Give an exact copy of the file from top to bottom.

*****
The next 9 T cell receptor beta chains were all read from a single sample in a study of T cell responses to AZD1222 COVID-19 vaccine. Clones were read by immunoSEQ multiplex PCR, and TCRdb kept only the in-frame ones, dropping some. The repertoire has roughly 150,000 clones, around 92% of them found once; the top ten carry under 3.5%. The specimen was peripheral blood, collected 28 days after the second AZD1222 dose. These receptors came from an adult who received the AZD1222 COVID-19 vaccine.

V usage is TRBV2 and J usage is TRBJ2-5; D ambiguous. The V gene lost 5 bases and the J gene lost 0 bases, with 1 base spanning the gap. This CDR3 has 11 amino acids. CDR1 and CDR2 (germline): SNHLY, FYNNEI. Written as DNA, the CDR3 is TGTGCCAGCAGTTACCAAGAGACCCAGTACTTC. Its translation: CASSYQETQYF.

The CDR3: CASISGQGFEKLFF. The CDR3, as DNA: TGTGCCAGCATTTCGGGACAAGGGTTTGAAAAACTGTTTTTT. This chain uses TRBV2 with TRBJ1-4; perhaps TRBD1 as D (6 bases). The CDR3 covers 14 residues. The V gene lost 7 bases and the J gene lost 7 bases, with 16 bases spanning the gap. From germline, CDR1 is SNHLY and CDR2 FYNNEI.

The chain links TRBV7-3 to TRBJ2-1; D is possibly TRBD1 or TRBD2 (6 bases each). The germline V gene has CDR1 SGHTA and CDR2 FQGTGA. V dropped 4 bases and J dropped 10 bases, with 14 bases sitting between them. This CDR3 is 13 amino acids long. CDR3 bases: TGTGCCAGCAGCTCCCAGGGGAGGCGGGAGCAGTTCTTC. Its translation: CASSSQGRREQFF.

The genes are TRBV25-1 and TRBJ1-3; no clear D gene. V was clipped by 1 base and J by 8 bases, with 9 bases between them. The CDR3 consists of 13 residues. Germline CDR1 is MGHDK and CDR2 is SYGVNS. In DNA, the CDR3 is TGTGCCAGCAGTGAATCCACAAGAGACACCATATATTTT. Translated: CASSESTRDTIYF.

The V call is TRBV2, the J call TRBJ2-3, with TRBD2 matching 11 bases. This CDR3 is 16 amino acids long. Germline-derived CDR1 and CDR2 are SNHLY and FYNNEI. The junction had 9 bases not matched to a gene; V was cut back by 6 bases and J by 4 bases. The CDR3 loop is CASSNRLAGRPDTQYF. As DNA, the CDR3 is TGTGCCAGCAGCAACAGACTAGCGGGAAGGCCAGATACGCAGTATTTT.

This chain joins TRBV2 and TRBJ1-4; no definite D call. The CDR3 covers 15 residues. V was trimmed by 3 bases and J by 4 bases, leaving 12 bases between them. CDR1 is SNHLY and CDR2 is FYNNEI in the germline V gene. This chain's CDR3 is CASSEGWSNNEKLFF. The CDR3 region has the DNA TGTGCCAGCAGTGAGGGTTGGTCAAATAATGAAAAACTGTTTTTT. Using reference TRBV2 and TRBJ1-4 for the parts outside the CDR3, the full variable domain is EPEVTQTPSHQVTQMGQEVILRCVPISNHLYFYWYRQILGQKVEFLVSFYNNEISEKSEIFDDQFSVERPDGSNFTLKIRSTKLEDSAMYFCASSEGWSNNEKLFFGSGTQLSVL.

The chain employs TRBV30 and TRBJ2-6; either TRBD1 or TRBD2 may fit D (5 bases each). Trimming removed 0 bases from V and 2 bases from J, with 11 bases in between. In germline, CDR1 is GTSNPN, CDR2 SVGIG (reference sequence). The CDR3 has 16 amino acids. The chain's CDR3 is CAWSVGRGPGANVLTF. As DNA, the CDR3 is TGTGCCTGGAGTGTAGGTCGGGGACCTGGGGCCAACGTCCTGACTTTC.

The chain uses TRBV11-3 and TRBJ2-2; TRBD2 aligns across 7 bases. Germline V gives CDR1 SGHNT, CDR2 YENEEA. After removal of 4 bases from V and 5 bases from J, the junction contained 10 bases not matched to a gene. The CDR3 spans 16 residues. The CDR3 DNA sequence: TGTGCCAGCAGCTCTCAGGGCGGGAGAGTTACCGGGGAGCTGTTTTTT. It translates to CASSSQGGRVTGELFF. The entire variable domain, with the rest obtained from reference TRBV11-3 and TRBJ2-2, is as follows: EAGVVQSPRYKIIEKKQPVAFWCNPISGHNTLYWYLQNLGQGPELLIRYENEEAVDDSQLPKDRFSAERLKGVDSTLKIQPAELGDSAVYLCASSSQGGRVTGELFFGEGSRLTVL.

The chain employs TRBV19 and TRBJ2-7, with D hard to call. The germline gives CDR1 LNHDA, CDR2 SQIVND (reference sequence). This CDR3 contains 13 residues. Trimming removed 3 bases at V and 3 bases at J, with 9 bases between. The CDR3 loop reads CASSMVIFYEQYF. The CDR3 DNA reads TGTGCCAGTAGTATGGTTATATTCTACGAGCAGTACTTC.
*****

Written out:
The next 9 T cell receptor beta chains were all read from a single sample in a study of T cell responses to AZD1222 COVID-19 vaccine. Clones were read by immunoSEQ multiplex PCR, and TCRdb kept only the in-frame ones, dropping some. The repertoire has roughly 150,000 clones, around 92% of them found once; the top ten carry under 3.5%. The specimen was peripheral blood, collected 28 days after the second AZD1222 dose. These receptors came from an adult who received the AZD1222 COVID-19 vaccine.

V usage is TRBV2 and J usage is TRBJ2-5; D ambiguous. The V gene lost 5 bases and the J gene lost 0 bases, with 1 base spanning the gap. This CDR3 has 11 amino acids. CDR1 and CDR2 (germline): SNHLY, FYNNEI. Written as DNA, the CDR3 is TGTGCCAGCAGTTACCAAGAGACCCAGTACTTC. Its translation: CASSYQETQYF.

The CDR3: CASISGQGFEKLFF. The CDR3, as DNA: TGTGCCAGCATTTCGGGACAAGGGTTTGAAAAACTGTTTTTT. This chain uses TRBV2 with TRBJ1-4; perhaps TRBD1 as D (6 bases). The CDR3 covers 14 residues. The V gene lost 7 bases and the J gene lost 7 bases, with 16 bases spanning the gap. From germline, CDR1 is SNHLY and CDR2 FYNNEI.

The chain links TRBV7-3 to TRBJ2-1; D is possibly TRBD1 or TRBD2 (6 bases each). The germline V gene has CDR1 SGHTA and CDR2 FQGTGA. V dropped 4 bases and J dropped 10 bases, with 14 bases sitting between them. This CDR3 is 13 amino acids long. CDR3 bases: TGTGCCAGCAGCTCCCAGGGGAGGCGGGAGCAGTTCTTC. Its translation: CASSSQGRREQFF.

The genes are TRBV25-1 and TRBJ1-3; no clear D gene. V was clipped by 1 base and J by 8 bases, with 9 bases between them. The CDR3 consists of 13 residues. Germline CDR1 is MGHDK and CDR2 is SYGVNS. In DNA, the CDR3 is TGTGCCAGCAGTGAATCCACAAGAGACACCATATATTTT. Translated: CASSESTRDTIYF.

The V call is TRBV2, the J call TRBJ2-3, with TRBD2 matching 11 bases. This CDR3 is 16 amino acids long. Germline-derived CDR1 and CDR2 are SNHLY and FYNNEI. The junction had 9 bases not matched to a gene; V was cut back by 6 bases and J by 4 bases. The CDR3 loop is CASSNRLAGRPDTQYF. As DNA, the CDR3 is TGTGCCAGCAGCAACAGACTAGCGGGAAGGCCAGATACGCAGTATTTT.

This chain joins TRBV2 and TRBJ1-4; no definite D call. The CDR3 covers 15 residues. V was trimmed by 3 bases and J by 4 bases, leaving 12 bases between them. CDR1 is SNHLY and CDR2 is FYNNEI in the germline V gene. This chain's CDR3 is CASSEGWSNNEKLFF. The CDR3 region has the DNA TGTGCCAGCAGTGAGGGTTGGTCAAATAATGAAAAACTGTTTTTT. Using reference TRBV2 and TRBJ1-4 for the parts outside the CDR3, the full variable domain is EPEVTQTPSHQVTQMGQEVILRCVPISNHLYFYWYRQILGQKVEFLVSFYNNEISEKSEIFDDQFSVERPDGSNFTLKIRSTKLEDSAMYFCASSEGWSNNEKLFFGSGTQLSVL.

The chain employs TRBV30 and TRBJ2-6; either TRBD1 or TRBD2 may fit D (5 bases each). Trimming removed 0 bases from V and 2 bases from J, with 11 bases in between. In germline, CDR1 is GTSNPN, CDR2 SVGIG (reference sequence). The CDR3 has 16 amino acids. The chain's CDR3 is CAWSVGRGPGANVLTF. As DNA, the CDR3 is TGTGCCTGGAGTGTAGGTCGGGGACCTGGGGCCAACGTCCTGACTTTC.

The chain uses TRBV11-3 and TRBJ2-2; TRBD2 aligns across 7 bases. Germline V gives CDR1 SGHNT, CDR2 YENEEA. After removal of 4 bases from V and 5 bases from J, the junction contained 10 bases not matched to a gene. The CDR3 spans 16 residues. The CDR3 DNA sequence: TGTGCCAGCAGCTCTCAGGGCGGGAGAGTTACCGGGGAGCTGTTTTTT. It translates to CASSSQGGRVTGELFF. The entire variable domain, with the rest obtained from reference TRBV11-3 and TRBJ2-2, is as follows: EAGVVQSPRYKIIEKKQPVAFWCNPISGHNTLYWYLQNLGQGPELLIRYENEEAVDDSQLPKDRFSAERLKGVDSTLKIQPAELGDSAVYLCASSSQGGRVTGELFFGEGSRLTVL.

The chain employs TRBV19 and TRBJ2-7, with D hard to call. The germline gives CDR1 LNHDA, CDR2 SQIVND (reference sequence). This CDR3 contains 13 residues. Trimming removed 3 bases at V and 3 bases at J, with 9 bases between. The CDR3 loop reads CASSMVIFYEQYF. The CDR3 DNA reads TGTGCCAGTAGTATGGTTATATTCTACGAGCAGTACTTC.